Boxcino Tournament Does It Right


By Sean Crose

I’ve said this enough times that I’m probably driving people nuts: the biggest appeal of boxing is the fact that it answers a question. Who’s the best welterweight, Chavez or Whitaker? Who’s the best middleweight, Hagler or Hearns? Who’s the best heavyweight, Ali or Frazier? Without interesting questions, boxing is just two guys in shorts throwing punches.

That, I believe, is one of the reasons why boxing has been marginalized in American society. No one knows who’s fighting, so no one’s interested in watching the fights. Since the days of network broadcasts on the weekends are long gone, it’s hard for contemporary boxers to gain a foothold with the public.

Something has to be dangled in front of the public’s eyes in order to garner attention these days. Enter ESPN 2s Friday Night Fights. FNF, as it’s called, has been broadcast for ions. This year, however, a lightbulb must have flashed over someone’s head in the Bristol offices, for a contest was resurrected, a contest which would cover two weight divisions and give two winners some much needed publicity.

Most importantly though, it would generate interest in boxing.

The whole thing risked coming across like a joke. But ESPN clearly figured it was a risk worth taking. Needless to say, the network’s courage paid off. For the Boxcino Tournament has proven to be one of boxing’s highlights for the first half of 2014. Rarely has a broadcast been dull. What’s more, some names have emerged that are worth remembering.

Adams. Monroe Jr. Petrov. Carcamo. These are guys who entertained and generated some real interest over the past several months. I personally thought each of the two final bouts going into Friday were tossups. And that’s what made Boxcino such a great success – it generated a question.

WHO WERE THE BEST FIGHTERS?

The first bout on Friday, between middleweights Brandon Adams and Willie Monroe Jr. was an exciting affair. Monroe Jr., however, proved to be too fast, both on the inside, as well as on the outside. Adams, determined and game, ended up with his first defeat.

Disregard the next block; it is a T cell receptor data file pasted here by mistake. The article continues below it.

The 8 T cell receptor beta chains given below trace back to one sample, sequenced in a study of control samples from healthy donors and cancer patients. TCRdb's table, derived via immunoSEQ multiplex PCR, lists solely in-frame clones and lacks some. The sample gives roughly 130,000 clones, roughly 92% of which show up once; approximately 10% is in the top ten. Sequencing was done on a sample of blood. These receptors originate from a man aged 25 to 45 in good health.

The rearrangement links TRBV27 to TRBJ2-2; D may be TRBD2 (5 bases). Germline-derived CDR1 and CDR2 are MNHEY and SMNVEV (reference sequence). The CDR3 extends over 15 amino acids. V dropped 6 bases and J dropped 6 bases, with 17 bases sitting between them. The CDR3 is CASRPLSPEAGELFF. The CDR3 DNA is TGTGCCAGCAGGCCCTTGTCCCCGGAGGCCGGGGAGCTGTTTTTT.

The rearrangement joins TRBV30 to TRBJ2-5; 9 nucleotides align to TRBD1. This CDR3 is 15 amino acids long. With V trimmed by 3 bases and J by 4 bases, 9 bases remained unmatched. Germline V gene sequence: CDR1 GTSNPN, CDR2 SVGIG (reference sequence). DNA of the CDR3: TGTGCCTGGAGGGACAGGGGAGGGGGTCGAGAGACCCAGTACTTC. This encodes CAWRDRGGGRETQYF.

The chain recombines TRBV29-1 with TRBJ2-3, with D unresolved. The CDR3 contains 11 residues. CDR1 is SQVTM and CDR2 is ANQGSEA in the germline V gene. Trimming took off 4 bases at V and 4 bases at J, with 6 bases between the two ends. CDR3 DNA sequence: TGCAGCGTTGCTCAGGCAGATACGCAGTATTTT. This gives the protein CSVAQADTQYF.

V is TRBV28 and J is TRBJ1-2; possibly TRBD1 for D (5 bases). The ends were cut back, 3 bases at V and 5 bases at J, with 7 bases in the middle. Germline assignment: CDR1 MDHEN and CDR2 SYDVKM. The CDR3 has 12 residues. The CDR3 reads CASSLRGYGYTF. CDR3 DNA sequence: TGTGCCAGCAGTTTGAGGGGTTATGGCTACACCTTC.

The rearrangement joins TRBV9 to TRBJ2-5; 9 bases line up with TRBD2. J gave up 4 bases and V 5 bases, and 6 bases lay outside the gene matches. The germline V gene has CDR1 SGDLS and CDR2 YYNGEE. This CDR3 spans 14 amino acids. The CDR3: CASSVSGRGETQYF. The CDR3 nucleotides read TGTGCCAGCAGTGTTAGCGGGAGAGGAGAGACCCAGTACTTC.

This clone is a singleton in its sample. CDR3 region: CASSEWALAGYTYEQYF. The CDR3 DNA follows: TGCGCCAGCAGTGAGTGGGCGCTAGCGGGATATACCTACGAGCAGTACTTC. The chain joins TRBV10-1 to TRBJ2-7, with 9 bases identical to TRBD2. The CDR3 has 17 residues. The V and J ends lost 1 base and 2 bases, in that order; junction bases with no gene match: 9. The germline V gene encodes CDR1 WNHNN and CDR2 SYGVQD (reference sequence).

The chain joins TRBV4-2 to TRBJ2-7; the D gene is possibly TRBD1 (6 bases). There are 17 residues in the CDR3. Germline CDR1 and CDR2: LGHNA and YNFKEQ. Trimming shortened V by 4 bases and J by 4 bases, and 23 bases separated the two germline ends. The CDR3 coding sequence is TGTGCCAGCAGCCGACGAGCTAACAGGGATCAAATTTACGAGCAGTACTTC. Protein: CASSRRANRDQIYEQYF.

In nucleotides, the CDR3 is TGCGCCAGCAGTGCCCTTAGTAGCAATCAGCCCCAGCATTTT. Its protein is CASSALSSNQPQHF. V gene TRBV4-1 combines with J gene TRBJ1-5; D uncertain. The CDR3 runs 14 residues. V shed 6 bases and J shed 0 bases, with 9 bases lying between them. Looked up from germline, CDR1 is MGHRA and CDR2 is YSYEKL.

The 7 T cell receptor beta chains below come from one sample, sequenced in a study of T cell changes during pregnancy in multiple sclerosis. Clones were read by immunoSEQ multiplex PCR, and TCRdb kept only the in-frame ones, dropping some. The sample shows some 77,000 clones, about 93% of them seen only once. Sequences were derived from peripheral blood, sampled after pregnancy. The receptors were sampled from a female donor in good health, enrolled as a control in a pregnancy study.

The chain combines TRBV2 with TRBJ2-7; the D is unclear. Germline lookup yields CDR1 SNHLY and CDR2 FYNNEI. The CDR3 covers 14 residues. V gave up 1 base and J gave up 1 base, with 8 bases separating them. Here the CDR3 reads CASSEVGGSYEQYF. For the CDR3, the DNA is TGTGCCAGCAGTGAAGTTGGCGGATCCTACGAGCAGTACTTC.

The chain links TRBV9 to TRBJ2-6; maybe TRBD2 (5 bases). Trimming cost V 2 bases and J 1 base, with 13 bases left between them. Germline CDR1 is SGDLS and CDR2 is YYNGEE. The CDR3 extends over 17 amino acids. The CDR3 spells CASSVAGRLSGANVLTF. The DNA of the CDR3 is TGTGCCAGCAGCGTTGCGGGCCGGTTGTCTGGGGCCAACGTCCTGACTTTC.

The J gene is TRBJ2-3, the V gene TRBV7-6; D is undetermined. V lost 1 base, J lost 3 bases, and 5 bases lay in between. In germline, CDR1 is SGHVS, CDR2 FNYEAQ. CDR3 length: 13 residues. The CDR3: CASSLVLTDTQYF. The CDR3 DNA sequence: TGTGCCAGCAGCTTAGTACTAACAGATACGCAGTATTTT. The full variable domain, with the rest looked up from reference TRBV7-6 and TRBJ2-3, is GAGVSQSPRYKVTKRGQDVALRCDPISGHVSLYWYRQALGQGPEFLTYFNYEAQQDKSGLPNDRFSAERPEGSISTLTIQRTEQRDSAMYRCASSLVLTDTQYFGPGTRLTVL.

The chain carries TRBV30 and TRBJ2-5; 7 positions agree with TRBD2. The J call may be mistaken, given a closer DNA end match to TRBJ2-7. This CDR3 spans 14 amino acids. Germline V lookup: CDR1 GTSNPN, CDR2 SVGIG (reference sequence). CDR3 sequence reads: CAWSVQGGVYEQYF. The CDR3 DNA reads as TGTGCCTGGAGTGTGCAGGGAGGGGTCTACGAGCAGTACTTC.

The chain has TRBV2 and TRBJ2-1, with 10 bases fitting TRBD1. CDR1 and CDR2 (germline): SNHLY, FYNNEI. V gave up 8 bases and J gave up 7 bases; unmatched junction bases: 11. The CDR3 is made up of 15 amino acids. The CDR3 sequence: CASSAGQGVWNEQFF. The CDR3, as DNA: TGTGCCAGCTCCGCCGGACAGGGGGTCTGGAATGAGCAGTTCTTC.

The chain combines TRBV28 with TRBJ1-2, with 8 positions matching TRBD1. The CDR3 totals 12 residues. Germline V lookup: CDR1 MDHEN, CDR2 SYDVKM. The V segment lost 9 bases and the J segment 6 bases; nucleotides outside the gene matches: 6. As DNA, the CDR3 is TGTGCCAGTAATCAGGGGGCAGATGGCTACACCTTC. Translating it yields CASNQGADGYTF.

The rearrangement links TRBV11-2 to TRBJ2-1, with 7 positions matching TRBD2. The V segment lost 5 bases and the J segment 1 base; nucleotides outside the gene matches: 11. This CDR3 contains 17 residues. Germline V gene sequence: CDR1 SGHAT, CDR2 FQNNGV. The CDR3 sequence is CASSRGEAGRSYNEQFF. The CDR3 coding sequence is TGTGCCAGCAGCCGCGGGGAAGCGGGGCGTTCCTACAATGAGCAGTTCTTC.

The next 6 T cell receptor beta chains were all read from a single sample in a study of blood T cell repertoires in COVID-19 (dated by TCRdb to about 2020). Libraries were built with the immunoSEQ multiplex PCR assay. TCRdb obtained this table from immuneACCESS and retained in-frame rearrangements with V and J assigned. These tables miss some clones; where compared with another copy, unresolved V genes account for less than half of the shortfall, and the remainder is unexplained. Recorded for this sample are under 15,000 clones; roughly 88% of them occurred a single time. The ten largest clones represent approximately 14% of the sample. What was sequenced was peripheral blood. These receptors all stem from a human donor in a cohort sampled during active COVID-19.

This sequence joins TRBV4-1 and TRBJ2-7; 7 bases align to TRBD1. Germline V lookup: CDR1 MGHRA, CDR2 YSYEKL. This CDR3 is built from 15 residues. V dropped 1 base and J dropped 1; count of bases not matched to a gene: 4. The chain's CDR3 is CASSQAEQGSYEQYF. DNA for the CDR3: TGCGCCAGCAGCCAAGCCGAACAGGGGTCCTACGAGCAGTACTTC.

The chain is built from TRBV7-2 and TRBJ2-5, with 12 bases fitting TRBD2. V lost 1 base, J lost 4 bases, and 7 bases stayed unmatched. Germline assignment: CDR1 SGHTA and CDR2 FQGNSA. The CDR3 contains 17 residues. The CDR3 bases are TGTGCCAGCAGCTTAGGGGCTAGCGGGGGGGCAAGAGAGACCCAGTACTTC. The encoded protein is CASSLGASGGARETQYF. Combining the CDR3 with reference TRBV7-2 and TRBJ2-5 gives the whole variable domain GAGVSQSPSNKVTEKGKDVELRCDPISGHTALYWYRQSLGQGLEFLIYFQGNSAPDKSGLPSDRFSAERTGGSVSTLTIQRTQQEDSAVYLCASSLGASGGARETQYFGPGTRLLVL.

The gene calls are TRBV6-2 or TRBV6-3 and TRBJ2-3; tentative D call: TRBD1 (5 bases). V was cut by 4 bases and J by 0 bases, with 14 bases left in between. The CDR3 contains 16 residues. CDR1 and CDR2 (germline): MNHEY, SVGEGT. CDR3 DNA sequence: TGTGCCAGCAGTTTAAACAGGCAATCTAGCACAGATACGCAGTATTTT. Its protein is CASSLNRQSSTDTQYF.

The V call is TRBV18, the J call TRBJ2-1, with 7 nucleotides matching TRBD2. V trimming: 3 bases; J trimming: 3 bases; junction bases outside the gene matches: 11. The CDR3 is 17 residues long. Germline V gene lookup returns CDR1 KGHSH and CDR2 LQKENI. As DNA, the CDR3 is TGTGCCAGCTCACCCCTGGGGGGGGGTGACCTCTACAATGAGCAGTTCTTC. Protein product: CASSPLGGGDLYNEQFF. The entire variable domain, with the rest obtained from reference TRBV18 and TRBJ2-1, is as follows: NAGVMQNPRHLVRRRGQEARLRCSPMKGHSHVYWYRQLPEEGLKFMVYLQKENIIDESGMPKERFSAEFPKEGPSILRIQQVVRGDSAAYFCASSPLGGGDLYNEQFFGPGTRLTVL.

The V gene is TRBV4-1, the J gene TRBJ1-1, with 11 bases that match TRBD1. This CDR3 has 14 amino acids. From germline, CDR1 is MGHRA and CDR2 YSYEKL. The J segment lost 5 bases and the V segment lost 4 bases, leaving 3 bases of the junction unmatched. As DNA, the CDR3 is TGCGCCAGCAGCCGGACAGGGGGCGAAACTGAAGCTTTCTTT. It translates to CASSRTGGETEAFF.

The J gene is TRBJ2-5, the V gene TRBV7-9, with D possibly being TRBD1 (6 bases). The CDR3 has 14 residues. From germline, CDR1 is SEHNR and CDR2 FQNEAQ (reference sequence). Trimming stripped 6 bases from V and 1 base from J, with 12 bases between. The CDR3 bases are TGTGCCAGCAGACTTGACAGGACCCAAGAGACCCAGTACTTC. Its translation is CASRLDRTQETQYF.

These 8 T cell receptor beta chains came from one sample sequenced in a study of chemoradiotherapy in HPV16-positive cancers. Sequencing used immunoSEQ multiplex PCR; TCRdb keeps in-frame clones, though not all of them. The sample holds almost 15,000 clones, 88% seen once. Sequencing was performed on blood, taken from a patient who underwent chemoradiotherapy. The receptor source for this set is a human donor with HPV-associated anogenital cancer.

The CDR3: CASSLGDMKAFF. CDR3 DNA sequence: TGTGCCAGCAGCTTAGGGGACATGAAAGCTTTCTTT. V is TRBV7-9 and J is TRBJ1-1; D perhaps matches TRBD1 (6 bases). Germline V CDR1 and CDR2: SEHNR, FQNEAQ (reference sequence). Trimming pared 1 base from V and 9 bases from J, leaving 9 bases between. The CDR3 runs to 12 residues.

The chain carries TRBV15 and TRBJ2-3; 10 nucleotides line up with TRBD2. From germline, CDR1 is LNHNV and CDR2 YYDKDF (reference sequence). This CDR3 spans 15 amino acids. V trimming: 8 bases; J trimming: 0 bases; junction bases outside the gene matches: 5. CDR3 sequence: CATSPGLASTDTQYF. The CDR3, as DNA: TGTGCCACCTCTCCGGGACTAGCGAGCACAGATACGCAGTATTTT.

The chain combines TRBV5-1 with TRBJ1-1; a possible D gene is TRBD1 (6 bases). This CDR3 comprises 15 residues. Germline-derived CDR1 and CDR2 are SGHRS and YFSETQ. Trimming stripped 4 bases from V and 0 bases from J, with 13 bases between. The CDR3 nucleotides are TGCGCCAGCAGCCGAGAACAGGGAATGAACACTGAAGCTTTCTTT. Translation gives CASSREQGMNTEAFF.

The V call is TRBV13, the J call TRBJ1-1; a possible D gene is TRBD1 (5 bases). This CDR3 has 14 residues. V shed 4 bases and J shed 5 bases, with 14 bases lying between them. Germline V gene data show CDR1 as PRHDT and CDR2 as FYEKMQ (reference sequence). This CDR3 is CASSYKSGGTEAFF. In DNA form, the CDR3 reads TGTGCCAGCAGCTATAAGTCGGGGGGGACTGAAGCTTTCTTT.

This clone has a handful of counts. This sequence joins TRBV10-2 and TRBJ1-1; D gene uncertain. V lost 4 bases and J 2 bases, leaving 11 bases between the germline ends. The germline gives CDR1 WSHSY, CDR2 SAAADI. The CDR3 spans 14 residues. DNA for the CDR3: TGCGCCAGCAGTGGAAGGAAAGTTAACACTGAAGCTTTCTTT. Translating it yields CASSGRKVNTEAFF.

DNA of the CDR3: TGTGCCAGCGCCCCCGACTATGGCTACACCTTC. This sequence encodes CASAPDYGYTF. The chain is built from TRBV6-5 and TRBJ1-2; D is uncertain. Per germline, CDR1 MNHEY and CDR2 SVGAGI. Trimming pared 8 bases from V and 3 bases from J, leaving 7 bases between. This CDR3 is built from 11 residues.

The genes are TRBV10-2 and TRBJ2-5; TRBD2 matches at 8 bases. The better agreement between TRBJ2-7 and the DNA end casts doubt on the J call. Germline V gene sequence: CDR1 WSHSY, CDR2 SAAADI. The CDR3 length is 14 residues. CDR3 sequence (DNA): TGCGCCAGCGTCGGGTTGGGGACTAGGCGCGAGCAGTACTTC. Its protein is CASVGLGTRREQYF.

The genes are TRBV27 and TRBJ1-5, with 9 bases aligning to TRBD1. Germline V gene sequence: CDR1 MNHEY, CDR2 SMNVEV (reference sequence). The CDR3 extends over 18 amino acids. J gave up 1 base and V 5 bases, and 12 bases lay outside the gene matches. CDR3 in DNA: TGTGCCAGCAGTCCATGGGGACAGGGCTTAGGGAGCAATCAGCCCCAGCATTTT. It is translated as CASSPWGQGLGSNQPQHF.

Besides being gracious in victory, Monroe Jr. showed some notable skill. The middleweight division is tough, with names like Martinez, Golovkin and Quillin ruling the roost, but by gradually upping the competition, Monroe Jr. may well be a guy worth keeping an eye on. Remember, both Ruslan Provodnikov and Adonis Stevenson appeared on Friday Night Fights. In other words, looking good on ESPN2 is no small affair.

As for the second bout, Petr Petrov met Fernando Carcamo in a lightweight bout. Both Petrov and Carcamo had numerous loses on their resumes stepping into the ring on Friday. No matter. These guys had shown they could fight all winter long. In fact, theirs was the more anticipated of both fights on Friday night.

Petrov, however, took Carcamo to school in the early portion of the bout. He displayed great defense, good movement, and went to Carcamo’s body – hard. By the middle rounds, the Russian was chopping his man down like a tree. He really looked like a guy to keep an eye on.

As for Carcamo, Teddy Atlas said it best: he looked like he didn’t have the strength. Even during the pre-fight televised interview, Carcamo looked gaunt and not entirely healthy. A talented individual, he may want to consider moving up a weight class. Or at least getting over an illness before he fights again.

He’ll have to do it as a Boxcino semifinalist, though, for the night belonged to Petrov. Noted trainer Joel Diaz told the referee the fight was over for Carcamo in between the 7th and 8th rounds, then was somehow convinced to change his mind. Fortunately, the referee wisely stopped the bout himself a few seconds into the 8th.

It was a brutal ending to a great tournament, a tournament that gave the fans two fighters to start paying attention to. Here’s to Monroe Jr. and to Petrov…and here’s to Boxcino.

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